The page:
The Inertia Editorial Intern

More people die annually from champagne corks than shark attacks. Still, champagne corks don’t have teeth like this. Photo: Michael Muller

The Inertia

Shark attack stories seem to always become national news during the summer months. The bad news is different species of shark swim beneath the surface of most beaches – meaning an encounter is possible virtually anywhere. The good news is flying champagne corks result in more deaths annually than sharks.

The following list identifies the ten locations around the world where shark attacks happen at the highest frequency and is based on the International Shark Attack File’s current data on “World Locations with Highest Attack Rates” from 2007 to 2016. It is important to note that an attack does not imply a fatality; rather an “attack” is defined as “an unprovoked encounter between a human and a shark.” A fatality, for ISAF purposes, is when a person’s cause of death is the attack. And while this list is ordered based on how often attacks occur at each location, it should be noted that Australia, South Africa, and Reunion Island are currently the deadliest shark attack locations in the world.

1) Florida – 244 attacks, 1 fatality 

Florida is the only state in America where just about every native species can kill you at the drop of a hat. Recording 31 attacks in the year 2017, New Smyrna Beach rightfully holds the title of  “Shark Attack Capital of the World.” Aside from a rare fatal attack on a kitesurfer at Stuart Beach in 2010, most shark attacks in Florida do not end in death. Attacks in the Sunshine State most often result in minor injuries, and many surfers are ready to charge the next swell once their stitches are healed up.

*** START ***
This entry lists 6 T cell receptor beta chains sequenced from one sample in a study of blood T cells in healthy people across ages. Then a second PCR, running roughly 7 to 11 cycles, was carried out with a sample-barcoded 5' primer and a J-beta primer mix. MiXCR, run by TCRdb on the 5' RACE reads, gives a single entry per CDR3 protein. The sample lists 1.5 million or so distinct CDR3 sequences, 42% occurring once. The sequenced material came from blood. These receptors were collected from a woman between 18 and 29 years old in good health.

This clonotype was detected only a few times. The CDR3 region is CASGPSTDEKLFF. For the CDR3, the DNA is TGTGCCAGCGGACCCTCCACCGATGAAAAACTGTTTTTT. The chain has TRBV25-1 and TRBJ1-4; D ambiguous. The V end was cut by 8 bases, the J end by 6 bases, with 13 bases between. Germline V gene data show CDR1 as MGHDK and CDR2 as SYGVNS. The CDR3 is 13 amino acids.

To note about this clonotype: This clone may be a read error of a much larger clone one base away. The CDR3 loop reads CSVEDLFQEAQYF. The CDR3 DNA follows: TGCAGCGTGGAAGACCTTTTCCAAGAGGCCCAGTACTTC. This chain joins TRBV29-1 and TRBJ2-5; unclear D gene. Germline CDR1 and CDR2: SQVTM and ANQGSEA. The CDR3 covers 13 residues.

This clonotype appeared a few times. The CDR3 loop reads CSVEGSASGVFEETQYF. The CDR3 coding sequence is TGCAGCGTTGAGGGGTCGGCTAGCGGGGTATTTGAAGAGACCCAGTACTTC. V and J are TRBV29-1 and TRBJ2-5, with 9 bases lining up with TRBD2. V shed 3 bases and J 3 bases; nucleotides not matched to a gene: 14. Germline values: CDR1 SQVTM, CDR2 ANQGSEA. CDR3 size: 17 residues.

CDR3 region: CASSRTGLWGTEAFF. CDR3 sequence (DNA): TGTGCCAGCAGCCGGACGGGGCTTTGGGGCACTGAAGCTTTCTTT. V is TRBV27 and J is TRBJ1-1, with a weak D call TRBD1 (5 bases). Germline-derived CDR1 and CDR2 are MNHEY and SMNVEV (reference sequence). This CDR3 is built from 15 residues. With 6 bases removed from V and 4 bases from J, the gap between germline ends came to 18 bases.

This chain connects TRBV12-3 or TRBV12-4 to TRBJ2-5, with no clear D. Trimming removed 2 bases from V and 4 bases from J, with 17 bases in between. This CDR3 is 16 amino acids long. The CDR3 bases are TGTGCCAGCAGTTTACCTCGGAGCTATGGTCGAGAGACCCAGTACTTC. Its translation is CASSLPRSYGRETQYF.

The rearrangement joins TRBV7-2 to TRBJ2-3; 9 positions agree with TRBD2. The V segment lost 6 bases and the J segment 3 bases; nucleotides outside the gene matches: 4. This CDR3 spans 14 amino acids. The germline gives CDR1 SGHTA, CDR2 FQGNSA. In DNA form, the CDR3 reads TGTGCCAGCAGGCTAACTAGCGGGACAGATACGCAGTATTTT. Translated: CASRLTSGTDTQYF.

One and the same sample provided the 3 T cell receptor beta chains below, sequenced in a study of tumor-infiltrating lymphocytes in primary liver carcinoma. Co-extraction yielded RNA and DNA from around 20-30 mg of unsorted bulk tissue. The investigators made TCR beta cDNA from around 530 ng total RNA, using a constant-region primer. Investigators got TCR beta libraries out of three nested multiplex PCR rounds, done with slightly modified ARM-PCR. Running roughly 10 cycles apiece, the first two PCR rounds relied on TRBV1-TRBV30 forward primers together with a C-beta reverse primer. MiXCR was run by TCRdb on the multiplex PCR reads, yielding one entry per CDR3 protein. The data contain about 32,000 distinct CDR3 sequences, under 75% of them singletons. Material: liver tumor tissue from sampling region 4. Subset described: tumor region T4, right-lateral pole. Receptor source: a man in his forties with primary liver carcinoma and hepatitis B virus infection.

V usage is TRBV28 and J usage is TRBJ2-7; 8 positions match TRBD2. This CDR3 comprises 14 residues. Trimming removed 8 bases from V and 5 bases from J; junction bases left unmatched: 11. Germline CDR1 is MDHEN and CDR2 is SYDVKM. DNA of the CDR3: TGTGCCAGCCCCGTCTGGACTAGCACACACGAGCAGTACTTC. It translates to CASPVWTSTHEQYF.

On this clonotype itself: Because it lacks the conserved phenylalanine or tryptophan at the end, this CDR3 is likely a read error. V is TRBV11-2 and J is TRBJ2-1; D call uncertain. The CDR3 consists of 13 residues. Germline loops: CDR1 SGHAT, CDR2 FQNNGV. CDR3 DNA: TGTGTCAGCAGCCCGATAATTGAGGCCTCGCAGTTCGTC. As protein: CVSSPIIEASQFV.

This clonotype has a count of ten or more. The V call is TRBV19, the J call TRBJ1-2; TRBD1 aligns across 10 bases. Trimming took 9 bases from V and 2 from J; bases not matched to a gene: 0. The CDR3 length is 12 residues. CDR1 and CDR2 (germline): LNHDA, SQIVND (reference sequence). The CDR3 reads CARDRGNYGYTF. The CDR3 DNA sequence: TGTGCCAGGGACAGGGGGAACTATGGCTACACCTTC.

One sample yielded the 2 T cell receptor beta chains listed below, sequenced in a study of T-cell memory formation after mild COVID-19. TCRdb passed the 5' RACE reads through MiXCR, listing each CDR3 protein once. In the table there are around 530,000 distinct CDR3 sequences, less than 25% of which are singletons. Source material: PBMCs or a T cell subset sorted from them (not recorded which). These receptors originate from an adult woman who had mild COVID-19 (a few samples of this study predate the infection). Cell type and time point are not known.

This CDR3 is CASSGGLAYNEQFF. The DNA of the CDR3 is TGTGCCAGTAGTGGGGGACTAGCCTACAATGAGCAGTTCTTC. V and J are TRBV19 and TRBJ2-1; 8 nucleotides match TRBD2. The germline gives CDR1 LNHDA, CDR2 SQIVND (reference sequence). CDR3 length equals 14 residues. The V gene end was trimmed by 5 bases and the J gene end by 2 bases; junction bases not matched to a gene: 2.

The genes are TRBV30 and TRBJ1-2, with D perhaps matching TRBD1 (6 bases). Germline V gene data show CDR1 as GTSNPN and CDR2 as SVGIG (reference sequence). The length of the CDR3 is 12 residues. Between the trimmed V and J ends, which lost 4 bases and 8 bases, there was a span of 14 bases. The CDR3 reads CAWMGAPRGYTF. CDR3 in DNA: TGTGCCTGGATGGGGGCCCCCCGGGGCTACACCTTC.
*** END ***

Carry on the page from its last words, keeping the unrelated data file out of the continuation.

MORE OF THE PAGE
Marcel Brundler was surfing Cathedral Rock, east of the Australian town of Lorne when he narrowly escaped the jaws of a 10-foot Great White with nothing more than a scratch. Photo: ABC News

2) Australia – 139 attacks,  15 fatalities

Although Florida has the largest quantity of attacks in the world, Australian shark attacks, by comparison, are much more severe. Nowhere else comes close. New South Wales has recorded a whopping 93 fatalities since the year 1900, though the rate of attacks there has decreased since the turn of the decade. The real threat now lurks in the waters of West Oz, as juvenile sharks now reach popular surf spots like Margaret River and Esperance. Most recently, tragedy struck when 17-year-old surfer, Laeticia Maree Brouwer was killed by a great white while surfing Wylie Bay in Esperance.

3) Hawaii – 65 attacks, 2 fatalities 

It isn’t all palm trees and rainbows in the tropics. Places like Makena Beach on Maui appear to be magnets for tiger sharks. A recent study indicated that a large, shallow ocean shelf attracts tiger sharks to frequently visited beaches all around the island. This shelf houses the reef habitats of tiger shark prey, even drawing in tagged tiger sharks native to other islands. This may be why Maui has experienced nearly double the number of unprovoked bites compared to other islands in the past 20 years.

Editor’s note: This story was edited on August 10, 2018, by The Inertia Editorial Intern Kasey Schmidt from a previous version published on September 22, 2013, authored by Juliann Johnson. The updated version includes the most recent data available from the International Shark Attack File.


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